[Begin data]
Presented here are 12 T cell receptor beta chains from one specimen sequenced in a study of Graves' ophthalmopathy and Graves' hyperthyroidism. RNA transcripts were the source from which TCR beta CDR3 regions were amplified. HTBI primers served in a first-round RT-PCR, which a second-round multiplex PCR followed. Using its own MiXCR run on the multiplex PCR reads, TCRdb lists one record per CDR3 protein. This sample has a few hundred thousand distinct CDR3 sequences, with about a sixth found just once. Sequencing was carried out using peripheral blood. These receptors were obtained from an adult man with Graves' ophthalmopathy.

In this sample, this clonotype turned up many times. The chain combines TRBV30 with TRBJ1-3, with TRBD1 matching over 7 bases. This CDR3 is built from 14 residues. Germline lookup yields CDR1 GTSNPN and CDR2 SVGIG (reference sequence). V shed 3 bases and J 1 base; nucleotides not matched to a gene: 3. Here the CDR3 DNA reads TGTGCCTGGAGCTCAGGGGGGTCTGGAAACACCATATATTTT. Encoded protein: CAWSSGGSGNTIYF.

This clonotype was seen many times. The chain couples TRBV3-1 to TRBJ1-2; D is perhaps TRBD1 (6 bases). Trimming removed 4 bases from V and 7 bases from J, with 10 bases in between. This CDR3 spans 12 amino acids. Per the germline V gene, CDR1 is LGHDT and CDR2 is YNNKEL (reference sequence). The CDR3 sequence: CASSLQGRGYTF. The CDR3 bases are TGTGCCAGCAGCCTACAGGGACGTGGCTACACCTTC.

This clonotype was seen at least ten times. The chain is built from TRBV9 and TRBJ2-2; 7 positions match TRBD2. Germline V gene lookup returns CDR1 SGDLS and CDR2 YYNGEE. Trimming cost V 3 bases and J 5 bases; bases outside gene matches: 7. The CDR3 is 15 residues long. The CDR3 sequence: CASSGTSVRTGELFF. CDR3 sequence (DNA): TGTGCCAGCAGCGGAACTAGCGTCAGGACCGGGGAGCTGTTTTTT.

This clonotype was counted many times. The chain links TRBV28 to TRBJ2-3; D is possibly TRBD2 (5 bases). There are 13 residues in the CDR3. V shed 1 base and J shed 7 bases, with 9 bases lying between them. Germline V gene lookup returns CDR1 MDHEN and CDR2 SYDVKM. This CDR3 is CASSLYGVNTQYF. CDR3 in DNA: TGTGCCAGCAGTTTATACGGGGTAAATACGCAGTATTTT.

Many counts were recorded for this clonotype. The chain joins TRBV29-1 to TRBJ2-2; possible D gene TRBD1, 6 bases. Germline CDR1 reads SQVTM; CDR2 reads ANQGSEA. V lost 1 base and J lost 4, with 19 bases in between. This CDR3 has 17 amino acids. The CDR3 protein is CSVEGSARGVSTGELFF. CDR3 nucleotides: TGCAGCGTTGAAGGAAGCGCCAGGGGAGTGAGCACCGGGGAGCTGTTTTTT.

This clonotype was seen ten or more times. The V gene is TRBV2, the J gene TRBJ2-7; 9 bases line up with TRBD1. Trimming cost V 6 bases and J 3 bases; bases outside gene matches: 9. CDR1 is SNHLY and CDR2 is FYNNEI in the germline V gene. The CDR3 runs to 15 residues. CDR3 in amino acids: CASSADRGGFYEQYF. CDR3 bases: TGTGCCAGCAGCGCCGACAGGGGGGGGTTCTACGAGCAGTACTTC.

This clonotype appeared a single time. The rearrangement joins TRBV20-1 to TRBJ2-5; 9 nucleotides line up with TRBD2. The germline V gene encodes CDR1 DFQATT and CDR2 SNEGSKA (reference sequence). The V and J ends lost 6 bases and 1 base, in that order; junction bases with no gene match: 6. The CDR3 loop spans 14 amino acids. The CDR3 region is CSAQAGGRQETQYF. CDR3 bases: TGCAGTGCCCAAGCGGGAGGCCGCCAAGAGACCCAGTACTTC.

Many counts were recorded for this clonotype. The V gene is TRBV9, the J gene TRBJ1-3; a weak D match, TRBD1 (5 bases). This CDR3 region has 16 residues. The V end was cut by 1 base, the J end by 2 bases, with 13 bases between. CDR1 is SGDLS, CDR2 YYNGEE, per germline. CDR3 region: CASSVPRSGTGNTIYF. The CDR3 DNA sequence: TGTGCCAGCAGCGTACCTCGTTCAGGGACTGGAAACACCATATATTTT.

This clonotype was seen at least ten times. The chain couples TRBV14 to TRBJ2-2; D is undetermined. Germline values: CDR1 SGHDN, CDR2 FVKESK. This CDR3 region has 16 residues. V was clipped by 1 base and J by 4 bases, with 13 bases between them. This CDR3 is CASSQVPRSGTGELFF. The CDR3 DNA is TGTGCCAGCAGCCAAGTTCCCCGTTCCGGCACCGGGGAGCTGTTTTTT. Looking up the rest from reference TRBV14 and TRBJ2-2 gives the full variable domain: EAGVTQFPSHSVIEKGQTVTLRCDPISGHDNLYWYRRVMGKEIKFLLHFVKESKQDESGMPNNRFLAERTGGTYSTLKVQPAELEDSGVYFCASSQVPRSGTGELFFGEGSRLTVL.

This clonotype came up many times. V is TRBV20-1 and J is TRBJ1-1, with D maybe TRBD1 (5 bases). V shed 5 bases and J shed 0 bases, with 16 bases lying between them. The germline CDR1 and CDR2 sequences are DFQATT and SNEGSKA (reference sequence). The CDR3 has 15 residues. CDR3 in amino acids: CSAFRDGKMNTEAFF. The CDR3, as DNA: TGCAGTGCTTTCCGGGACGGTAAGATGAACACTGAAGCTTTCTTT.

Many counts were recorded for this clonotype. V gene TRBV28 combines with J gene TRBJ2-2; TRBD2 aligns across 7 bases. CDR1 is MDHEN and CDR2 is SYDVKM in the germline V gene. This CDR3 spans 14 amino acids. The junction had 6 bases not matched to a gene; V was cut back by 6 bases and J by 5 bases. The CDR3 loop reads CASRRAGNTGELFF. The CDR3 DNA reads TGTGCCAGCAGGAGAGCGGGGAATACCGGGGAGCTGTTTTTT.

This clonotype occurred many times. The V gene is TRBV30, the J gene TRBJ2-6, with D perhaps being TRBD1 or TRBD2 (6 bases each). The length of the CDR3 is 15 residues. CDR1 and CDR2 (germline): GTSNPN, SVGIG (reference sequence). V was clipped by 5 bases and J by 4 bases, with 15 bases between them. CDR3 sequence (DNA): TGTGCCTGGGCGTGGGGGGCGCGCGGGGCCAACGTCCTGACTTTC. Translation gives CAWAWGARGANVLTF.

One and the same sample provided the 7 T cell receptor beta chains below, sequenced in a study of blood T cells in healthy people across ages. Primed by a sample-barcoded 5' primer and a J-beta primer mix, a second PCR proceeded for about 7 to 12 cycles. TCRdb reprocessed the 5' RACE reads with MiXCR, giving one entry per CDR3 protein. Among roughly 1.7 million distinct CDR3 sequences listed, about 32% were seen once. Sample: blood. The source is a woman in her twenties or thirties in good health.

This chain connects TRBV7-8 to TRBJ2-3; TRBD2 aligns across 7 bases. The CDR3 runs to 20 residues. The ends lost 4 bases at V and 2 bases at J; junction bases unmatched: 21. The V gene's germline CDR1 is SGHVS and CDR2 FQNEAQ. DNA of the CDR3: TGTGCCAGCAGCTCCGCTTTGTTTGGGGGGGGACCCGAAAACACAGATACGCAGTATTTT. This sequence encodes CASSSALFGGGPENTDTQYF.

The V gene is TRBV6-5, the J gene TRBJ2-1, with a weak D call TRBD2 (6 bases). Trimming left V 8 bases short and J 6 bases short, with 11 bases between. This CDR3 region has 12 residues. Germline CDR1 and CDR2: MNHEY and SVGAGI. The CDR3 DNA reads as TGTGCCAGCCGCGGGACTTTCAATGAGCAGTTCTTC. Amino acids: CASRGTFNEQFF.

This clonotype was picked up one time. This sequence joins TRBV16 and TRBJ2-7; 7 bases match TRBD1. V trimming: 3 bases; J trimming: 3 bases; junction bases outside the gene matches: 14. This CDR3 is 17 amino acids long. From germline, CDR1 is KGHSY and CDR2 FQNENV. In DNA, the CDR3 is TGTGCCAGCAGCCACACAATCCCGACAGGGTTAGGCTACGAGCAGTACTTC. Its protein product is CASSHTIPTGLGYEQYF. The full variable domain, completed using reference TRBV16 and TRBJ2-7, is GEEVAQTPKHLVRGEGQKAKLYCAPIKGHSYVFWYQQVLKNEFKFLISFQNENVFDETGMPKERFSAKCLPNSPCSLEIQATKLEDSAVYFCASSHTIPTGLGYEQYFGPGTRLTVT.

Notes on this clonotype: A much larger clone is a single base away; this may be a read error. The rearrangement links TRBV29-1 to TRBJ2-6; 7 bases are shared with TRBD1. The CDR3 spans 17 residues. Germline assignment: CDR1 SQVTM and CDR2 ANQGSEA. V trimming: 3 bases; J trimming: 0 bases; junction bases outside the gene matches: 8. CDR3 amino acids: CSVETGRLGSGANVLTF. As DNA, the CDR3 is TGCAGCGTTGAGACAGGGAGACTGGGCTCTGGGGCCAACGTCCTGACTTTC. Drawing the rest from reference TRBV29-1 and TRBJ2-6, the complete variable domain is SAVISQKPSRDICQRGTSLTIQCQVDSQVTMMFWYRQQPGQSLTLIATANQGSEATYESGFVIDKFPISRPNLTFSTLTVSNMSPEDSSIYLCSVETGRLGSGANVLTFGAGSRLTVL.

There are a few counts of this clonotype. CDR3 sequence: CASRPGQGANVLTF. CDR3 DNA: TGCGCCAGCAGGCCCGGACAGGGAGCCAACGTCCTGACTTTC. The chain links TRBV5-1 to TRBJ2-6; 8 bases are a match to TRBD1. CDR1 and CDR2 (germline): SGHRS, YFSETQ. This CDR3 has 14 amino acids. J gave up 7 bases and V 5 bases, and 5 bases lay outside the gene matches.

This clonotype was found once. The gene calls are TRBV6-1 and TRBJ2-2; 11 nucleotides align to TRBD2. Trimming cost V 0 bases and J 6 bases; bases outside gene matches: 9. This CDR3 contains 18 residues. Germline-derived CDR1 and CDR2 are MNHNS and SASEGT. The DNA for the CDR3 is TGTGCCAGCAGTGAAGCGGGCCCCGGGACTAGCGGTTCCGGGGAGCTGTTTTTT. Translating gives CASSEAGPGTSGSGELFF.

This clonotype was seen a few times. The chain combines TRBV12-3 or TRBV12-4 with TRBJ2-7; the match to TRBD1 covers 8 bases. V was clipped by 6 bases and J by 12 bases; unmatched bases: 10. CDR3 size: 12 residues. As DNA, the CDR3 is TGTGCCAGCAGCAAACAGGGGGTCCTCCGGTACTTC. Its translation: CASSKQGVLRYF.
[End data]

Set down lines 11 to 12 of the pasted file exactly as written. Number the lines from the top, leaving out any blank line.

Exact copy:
This clonotype came up many times. V is TRBV20-1 and J is TRBJ1-1, with D maybe TRBD1 (5 bases). V shed 5 bases and J shed 0 bases, with 16 bases lying between them. The germline CDR1 and CDR2 sequences are DFQATT and SNEGSKA (reference sequence). The CDR3 has 15 residues. CDR3 in amino acids: CSAFRDGKMNTEAFF. The CDR3, as DNA: TGCAGTGCTTTCCGGGACGGTAAGATGAACACTGAAGCTTTCTTT.

Many counts were recorded for this clonotype. V gene TRBV28 combines with J gene TRBJ2-2; TRBD2 aligns across 7 bases. CDR1 is MDHEN and CDR2 is SYDVKM in the germline V gene. This CDR3 spans 14 amino acids. The junction had 6 bases not matched to a gene; V was cut back by 6 bases and J by 5 bases. The CDR3 loop reads CASRRAGNTGELFF. The CDR3 DNA reads TGTGCCAGCAGGAGAGCGGGGAATACCGGGGAGCTGTTTTTT.